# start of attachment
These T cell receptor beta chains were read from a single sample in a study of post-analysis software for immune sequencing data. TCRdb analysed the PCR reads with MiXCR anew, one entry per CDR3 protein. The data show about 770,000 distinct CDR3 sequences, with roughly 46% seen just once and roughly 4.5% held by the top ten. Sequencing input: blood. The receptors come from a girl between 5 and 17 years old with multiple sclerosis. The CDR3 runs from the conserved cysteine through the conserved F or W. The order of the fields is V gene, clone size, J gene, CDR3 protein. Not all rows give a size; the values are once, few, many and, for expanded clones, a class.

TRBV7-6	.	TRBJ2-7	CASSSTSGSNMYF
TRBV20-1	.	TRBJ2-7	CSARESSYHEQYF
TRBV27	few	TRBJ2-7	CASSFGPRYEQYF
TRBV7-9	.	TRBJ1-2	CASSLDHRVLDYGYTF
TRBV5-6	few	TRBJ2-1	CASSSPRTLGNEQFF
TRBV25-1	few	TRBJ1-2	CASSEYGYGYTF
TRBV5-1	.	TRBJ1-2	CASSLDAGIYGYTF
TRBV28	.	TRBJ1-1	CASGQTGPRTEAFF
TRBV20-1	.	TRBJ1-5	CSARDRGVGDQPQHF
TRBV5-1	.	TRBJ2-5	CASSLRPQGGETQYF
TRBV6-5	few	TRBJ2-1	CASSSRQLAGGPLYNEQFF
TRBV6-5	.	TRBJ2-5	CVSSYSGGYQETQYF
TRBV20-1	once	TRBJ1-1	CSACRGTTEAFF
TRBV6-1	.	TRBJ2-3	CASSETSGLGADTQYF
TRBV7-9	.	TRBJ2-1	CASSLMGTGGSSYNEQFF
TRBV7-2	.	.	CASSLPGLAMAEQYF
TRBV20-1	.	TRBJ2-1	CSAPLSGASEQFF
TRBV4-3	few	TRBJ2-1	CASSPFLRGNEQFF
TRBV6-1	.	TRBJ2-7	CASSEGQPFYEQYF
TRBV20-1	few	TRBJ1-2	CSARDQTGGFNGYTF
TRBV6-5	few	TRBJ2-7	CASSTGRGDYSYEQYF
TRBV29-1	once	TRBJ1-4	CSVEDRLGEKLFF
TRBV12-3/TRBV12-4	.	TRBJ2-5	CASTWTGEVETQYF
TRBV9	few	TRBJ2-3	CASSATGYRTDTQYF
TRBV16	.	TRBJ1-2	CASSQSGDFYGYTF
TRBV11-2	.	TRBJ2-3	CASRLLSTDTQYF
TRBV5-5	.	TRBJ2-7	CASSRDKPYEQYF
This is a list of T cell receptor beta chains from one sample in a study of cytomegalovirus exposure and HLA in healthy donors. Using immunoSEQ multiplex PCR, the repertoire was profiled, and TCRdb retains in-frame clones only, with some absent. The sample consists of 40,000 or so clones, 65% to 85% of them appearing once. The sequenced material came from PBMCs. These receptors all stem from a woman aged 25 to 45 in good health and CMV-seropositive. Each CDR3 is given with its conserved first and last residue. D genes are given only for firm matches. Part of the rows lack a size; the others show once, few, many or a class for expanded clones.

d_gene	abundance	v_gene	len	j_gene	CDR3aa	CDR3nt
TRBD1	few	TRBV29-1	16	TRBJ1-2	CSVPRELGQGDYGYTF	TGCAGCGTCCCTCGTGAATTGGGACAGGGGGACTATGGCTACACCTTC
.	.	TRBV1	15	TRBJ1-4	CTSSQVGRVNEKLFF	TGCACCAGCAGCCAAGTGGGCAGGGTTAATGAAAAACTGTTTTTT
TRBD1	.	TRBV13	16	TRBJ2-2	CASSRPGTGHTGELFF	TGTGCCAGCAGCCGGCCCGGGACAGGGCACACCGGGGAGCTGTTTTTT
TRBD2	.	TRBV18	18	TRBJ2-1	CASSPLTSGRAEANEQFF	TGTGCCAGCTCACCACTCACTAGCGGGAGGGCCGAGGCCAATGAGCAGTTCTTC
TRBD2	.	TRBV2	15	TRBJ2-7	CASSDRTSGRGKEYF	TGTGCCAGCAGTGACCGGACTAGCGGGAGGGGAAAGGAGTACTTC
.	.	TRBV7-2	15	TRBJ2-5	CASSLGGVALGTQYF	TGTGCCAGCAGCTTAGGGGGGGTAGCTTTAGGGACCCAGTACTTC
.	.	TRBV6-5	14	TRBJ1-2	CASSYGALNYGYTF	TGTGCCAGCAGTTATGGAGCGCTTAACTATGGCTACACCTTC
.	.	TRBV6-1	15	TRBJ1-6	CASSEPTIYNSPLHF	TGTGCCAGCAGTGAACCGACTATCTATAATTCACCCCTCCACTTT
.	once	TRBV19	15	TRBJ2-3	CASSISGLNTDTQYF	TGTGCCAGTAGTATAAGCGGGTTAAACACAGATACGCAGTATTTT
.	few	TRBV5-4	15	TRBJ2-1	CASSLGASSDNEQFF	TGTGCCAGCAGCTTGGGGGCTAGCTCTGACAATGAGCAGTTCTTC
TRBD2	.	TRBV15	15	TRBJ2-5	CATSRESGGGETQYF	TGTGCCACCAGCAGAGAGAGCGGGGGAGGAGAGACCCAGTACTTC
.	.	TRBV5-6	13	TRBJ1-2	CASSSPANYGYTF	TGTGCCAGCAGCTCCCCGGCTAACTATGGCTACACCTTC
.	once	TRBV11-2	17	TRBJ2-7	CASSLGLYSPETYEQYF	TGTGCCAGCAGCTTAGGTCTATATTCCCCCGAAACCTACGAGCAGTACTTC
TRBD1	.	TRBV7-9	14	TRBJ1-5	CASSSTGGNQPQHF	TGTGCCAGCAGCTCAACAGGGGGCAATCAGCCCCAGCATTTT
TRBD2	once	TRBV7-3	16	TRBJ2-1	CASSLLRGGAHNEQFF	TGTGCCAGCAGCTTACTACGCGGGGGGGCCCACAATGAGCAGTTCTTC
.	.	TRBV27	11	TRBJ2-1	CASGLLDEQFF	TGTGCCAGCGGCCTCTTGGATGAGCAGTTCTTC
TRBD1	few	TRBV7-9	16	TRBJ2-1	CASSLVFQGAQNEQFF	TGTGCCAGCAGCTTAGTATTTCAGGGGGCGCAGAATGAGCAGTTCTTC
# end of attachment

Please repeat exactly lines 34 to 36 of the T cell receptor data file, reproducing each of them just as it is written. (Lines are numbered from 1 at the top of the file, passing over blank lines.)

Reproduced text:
TRBD2	.	TRBV18	18	TRBJ2-1	CASSPLTSGRAEANEQFF	TGTGCCAGCTCACCACTCACTAGCGGGAGGGCCGAGGCCAATGAGCAGTTCTTC
TRBD2	.	TRBV2	15	TRBJ2-7	CASSDRTSGRGKEYF	TGTGCCAGCAGTGACCGGACTAGCGGGAGGGGAAAGGAGTACTTC
.	.	TRBV7-2	15	TRBJ2-5	CASSLGGVALGTQYF	TGTGCCAGCAGCTTAGGGGGGGTAGCTTTAGGGACCCAGTACTTC